34 43 c e

9.1. Pointer members of a Structure

Sometime structures will contain pointer members. Obviously, you will have to allocate memory to them or point them to some existing variable’s address. Let us see how this is done.

//Author:Shiv S. Dayal
//Descrition: Pointer members of a structure

#include<stdio.h>
#include<stdlib.h>

int main()
{
  typedef struct {
    int* i;
    int j;
  }s;

  s* s1;

  s1 = (s*)malloc(sizeof(s));
  s1->i=(int*)4;
  s1->j=5;

  printf("s1->i=%p s1->j=%d\n", s1->i, s1->j);

  return 0;
}

and the output is:

s1->i=0x4 s1->j=5

You might be wondering why I have casted (int*) to 4 and used a %p format specifier. The reason is *i is a pointer to an interger and hence s1->i is a pointer and will accept only an integer pointer. Therefore, cating is mandatory else you will get a warning. Again, at the time of assignment I have assigned value 4 which is an address actully. Therefore %p is needed for conversion. However, this program is a bad, wrong program to death. The reason is the address 4 may be out of program’s segmenst and touching it in the sense of trying to read from it or write to it may doom your day. Try to burn your hands. Let us see the correct version.

//Author:Shiv S. Dayal
//Descrition: Pointer members of a structure

#include<stdio.h>
#include<stdlib.h>

int main()
{
  typedef struct {
  int* i;
  int j;
  }s;

  s* s1;

  s1 = (s*)malloc(sizeof(s));
  s1->i = (int*)malloc(sizeof(int));
  *(s1->i) = 4;
  s1->j = 5;

  printf("s1->i = %d s1->j = %d\n", *(s1->i), s1->j);

  return 0;
}

and the output is:

s1->i=4 s1->j=5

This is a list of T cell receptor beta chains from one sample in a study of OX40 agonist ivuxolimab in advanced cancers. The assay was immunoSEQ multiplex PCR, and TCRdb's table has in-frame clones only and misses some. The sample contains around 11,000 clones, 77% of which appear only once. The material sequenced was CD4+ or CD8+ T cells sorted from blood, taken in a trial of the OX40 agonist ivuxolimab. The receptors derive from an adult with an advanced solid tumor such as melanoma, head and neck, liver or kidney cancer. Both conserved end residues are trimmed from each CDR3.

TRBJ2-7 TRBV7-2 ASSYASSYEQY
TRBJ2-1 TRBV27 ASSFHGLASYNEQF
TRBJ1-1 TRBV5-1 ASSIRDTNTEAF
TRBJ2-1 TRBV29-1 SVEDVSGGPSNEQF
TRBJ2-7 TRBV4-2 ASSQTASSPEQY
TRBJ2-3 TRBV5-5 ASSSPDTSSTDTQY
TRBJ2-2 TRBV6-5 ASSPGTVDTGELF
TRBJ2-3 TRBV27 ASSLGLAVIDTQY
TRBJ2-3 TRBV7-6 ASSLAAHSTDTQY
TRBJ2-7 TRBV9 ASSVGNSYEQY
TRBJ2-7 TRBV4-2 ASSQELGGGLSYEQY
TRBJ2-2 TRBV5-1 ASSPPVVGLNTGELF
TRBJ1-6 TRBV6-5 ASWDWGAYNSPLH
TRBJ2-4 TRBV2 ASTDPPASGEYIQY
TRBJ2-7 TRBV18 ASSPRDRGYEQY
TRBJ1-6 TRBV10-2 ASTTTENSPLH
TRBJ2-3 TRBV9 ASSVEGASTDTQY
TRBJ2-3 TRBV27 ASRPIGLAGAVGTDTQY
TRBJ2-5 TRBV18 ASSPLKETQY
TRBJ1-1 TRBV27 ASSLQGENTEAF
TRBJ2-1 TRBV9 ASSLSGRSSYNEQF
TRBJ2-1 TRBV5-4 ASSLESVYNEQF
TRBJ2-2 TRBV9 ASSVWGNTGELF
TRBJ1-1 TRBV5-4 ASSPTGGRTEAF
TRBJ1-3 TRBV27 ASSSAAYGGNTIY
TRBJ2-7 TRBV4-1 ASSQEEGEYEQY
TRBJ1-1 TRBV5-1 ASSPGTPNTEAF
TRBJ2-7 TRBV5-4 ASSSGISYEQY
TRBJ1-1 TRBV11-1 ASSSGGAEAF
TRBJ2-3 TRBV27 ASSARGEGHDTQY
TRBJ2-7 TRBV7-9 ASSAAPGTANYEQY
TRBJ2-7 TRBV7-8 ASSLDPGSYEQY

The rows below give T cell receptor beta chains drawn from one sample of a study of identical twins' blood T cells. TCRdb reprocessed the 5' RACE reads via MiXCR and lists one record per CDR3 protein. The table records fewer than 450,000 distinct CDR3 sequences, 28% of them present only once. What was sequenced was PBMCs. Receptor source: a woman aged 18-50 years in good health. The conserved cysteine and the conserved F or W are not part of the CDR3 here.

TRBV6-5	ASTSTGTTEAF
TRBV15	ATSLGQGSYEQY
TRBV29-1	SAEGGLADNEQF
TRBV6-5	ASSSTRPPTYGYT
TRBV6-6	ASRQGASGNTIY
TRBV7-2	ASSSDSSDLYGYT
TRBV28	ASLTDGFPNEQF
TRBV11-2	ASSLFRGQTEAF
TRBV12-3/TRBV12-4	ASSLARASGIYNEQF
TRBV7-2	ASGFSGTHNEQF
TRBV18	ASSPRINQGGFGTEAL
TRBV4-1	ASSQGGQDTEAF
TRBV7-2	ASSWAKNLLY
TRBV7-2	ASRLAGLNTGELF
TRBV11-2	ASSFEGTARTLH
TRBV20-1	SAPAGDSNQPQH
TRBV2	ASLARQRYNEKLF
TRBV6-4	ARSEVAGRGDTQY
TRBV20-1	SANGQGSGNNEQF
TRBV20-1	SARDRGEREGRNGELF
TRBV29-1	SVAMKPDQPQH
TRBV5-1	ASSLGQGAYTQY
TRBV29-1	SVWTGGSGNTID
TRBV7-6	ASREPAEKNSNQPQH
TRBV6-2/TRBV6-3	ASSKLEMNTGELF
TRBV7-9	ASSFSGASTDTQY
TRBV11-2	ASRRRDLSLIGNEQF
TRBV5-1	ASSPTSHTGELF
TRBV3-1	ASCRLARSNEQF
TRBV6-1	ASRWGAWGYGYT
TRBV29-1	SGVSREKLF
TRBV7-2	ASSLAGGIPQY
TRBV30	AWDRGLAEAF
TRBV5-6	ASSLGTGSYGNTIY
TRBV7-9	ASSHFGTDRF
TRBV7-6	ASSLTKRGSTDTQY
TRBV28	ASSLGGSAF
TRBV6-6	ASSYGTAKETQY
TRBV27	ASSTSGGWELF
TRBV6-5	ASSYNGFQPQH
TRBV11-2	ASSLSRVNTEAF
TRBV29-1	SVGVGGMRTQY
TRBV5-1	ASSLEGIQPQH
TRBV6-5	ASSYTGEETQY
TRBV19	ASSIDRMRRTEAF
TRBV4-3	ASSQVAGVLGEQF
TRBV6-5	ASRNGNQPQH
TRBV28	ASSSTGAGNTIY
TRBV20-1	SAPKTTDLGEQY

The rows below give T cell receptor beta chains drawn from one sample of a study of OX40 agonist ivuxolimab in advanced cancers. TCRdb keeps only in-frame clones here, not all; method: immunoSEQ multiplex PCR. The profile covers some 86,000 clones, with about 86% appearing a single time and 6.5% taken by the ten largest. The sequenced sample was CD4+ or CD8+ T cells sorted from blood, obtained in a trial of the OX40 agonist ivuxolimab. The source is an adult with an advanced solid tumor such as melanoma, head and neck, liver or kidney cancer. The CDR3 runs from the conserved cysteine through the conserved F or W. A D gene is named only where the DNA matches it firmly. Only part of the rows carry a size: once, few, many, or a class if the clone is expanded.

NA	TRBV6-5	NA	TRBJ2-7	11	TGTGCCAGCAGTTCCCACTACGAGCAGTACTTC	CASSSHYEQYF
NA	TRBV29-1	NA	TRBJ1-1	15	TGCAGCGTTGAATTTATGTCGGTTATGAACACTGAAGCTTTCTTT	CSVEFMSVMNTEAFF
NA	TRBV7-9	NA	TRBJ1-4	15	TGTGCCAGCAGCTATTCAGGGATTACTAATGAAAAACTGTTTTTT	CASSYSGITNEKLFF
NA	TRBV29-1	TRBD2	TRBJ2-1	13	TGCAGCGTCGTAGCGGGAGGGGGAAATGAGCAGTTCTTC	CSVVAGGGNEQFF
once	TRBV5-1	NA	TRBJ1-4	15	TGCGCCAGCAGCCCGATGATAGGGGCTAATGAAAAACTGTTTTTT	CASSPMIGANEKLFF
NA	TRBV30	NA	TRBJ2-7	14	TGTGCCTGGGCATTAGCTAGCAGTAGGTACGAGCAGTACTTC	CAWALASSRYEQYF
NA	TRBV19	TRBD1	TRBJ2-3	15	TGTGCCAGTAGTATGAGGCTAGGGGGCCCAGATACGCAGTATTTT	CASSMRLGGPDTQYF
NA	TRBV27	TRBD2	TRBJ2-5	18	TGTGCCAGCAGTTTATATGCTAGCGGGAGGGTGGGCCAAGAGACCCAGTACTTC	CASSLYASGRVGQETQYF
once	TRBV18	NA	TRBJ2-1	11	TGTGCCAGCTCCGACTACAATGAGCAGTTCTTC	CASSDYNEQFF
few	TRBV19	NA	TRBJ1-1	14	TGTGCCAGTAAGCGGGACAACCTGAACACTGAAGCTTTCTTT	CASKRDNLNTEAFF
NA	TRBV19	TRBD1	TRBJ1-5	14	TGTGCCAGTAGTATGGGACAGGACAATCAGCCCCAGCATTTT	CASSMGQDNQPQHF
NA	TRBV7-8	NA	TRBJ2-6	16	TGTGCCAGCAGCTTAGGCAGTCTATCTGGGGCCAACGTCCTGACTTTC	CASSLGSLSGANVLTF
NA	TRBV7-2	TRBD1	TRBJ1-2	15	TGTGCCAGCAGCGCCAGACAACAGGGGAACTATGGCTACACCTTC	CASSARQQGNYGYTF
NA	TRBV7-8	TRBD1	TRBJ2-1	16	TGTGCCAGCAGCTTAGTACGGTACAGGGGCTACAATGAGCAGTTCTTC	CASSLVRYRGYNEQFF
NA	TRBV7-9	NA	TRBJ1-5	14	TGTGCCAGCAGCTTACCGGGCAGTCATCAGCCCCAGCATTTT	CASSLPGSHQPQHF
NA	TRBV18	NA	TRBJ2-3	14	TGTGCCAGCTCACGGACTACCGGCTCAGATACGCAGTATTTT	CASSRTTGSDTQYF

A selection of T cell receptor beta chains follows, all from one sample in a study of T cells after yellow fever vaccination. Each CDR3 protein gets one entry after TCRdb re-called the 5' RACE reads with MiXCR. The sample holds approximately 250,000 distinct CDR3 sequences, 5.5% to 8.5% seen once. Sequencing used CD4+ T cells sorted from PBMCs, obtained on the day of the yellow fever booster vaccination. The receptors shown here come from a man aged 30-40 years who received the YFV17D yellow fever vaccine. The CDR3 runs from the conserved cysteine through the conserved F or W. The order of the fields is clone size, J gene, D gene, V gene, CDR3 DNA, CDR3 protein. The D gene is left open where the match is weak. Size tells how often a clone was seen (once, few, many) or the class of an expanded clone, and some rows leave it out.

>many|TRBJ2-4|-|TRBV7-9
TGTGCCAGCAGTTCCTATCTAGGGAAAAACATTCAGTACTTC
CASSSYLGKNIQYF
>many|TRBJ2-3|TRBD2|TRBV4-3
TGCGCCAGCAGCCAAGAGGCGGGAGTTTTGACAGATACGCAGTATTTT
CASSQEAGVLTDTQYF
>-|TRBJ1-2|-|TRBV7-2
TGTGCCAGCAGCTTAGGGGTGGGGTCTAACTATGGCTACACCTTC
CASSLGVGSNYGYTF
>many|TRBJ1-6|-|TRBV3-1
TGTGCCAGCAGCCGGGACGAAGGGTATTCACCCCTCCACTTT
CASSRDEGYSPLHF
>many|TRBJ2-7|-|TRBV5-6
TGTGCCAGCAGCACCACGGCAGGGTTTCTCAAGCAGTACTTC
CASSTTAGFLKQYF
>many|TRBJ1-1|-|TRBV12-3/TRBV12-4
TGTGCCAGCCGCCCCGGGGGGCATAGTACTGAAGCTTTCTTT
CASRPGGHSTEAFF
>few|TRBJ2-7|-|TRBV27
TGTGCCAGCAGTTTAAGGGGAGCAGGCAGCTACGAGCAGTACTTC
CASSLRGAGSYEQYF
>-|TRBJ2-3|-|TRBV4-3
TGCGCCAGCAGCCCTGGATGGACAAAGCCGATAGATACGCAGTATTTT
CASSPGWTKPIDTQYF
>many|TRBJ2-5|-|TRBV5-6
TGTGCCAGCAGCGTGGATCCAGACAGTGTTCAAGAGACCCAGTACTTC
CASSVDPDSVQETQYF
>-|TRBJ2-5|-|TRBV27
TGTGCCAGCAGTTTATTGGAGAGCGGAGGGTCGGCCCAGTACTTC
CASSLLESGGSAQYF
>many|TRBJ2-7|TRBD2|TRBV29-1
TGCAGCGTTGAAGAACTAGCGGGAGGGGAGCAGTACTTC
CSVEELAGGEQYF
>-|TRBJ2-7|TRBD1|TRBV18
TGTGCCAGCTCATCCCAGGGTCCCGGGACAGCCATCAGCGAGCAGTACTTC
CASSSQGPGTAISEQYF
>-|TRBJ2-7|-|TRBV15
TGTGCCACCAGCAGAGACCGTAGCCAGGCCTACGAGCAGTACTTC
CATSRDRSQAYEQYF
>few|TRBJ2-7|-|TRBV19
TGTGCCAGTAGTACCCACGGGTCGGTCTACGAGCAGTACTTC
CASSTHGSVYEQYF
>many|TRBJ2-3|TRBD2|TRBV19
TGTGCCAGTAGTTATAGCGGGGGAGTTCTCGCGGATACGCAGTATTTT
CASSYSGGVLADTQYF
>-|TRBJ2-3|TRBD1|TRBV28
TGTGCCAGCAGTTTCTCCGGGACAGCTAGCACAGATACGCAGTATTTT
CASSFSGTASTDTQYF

9.2. Usage of Structures and Unions

A structure can be used to represent rather complex entities. For example, a car. Consider a car. It has weight, power, cost, mileage etc. All this can be combined and represented as a structure. Structures can be categorized in two categories. One will be normal structures and second is seld-referential structures. Self-referential structures contain a pointer to a structure of its own type. You will see its usage in the book when we deal with data structures. We have already shown you normal structures. The data members of a structure are referenced using . operator or -> if they are pointer type as we have already seen. The rule of using structures or unions is simple. When you cannot represent any entity using provided data types then combine the basic entities and use them in an structure or union. Union has one distiction which you already know. Consider you know that your entity can have multiple type of values but only one at a time. Then you can use unions.

Structures and unions can be nested as well. I will just give a simple example and leave rest to your imagination and previously told facts.

#include <stdio.h>

typedef struct {
  int j;
}t;

typedef struct{
  int i;
  t t1;
}s;

int main()
{
  s s1;

  s1.i=4;
  s1.t1.j=5;

  printf("%d %d", s1.i, s1.t1.j);

return 0;
}

and the output is:

4 5

9.3. Structures and Arrays

There are two posiibilities here. Structures containing arrays and arrays of structure. Let us see an example which combines both:

//Author: Shiv S. Dayal
//Description: Arrays as structure elements

#include <stdio.h>

typedef struct {
  int i[2];
}ais;

int main()
{
  ais a[2];

  a[0].i[0] = 1;
  a[0].i[1] = 2;
  a[1].i[0] = 3;
  a[1].i[1] = 4;

  printf("%d %d %d %d\n", a[0].i[0], a[0].i[1], a[1].i[0], a[1].i[1]);

  return 0;
}

and the output is:

1 2 3 4

Similarly, more complex objects can be constructed.